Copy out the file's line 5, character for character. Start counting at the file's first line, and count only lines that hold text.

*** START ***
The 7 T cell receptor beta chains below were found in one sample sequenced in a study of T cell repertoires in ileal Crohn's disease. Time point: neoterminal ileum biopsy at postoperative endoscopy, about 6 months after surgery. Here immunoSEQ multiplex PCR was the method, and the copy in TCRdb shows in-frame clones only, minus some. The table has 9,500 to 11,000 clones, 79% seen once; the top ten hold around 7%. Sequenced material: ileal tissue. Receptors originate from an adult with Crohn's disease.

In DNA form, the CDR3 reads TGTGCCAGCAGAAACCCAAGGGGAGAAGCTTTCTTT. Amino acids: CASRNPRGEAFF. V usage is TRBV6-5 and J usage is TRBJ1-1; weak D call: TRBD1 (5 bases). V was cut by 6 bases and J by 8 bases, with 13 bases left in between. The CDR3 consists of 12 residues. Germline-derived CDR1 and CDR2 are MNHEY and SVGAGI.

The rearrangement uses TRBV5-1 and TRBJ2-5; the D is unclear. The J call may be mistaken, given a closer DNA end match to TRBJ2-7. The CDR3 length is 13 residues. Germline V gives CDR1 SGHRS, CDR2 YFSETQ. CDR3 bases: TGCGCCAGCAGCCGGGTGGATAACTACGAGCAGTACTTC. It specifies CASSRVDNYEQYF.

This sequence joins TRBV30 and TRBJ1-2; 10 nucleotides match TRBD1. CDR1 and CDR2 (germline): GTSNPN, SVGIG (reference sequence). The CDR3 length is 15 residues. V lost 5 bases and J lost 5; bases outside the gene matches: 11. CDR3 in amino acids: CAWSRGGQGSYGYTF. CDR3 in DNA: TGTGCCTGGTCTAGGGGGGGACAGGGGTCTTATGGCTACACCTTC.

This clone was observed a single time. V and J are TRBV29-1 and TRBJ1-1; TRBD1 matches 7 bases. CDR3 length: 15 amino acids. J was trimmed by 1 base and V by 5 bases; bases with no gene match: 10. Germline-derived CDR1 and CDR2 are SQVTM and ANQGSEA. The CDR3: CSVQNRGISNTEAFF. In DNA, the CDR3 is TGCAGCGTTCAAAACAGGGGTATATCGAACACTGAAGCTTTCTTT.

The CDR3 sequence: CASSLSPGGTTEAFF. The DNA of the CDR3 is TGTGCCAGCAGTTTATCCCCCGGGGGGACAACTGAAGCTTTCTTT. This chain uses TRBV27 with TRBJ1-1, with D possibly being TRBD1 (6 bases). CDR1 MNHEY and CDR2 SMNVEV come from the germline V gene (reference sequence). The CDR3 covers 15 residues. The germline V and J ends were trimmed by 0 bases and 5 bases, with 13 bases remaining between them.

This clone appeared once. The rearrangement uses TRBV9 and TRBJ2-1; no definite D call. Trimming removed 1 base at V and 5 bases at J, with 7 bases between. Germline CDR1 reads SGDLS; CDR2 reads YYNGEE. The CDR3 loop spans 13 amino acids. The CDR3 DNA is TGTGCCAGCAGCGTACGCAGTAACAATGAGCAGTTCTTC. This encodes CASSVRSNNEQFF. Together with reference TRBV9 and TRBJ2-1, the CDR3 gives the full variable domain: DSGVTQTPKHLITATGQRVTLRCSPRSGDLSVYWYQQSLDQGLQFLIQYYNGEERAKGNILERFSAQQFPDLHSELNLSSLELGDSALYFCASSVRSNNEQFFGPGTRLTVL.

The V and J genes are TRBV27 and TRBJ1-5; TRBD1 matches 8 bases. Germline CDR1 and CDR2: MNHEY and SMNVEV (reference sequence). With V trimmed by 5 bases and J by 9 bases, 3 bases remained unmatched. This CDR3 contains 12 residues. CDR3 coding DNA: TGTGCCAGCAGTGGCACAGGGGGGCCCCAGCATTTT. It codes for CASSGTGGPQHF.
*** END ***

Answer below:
This clone was observed a single time. V and J are TRBV29-1 and TRBJ1-1; TRBD1 matches 7 bases. CDR3 length: 15 amino acids. J was trimmed by 1 base and V by 5 bases; bases with no gene match: 10. Germline-derived CDR1 and CDR2 are SQVTM and ANQGSEA. The CDR3: CSVQNRGISNTEAFF. In DNA, the CDR3 is TGCAGCGTTCAAAACAGGGGTATATCGAACACTGAAGCTTTCTTT.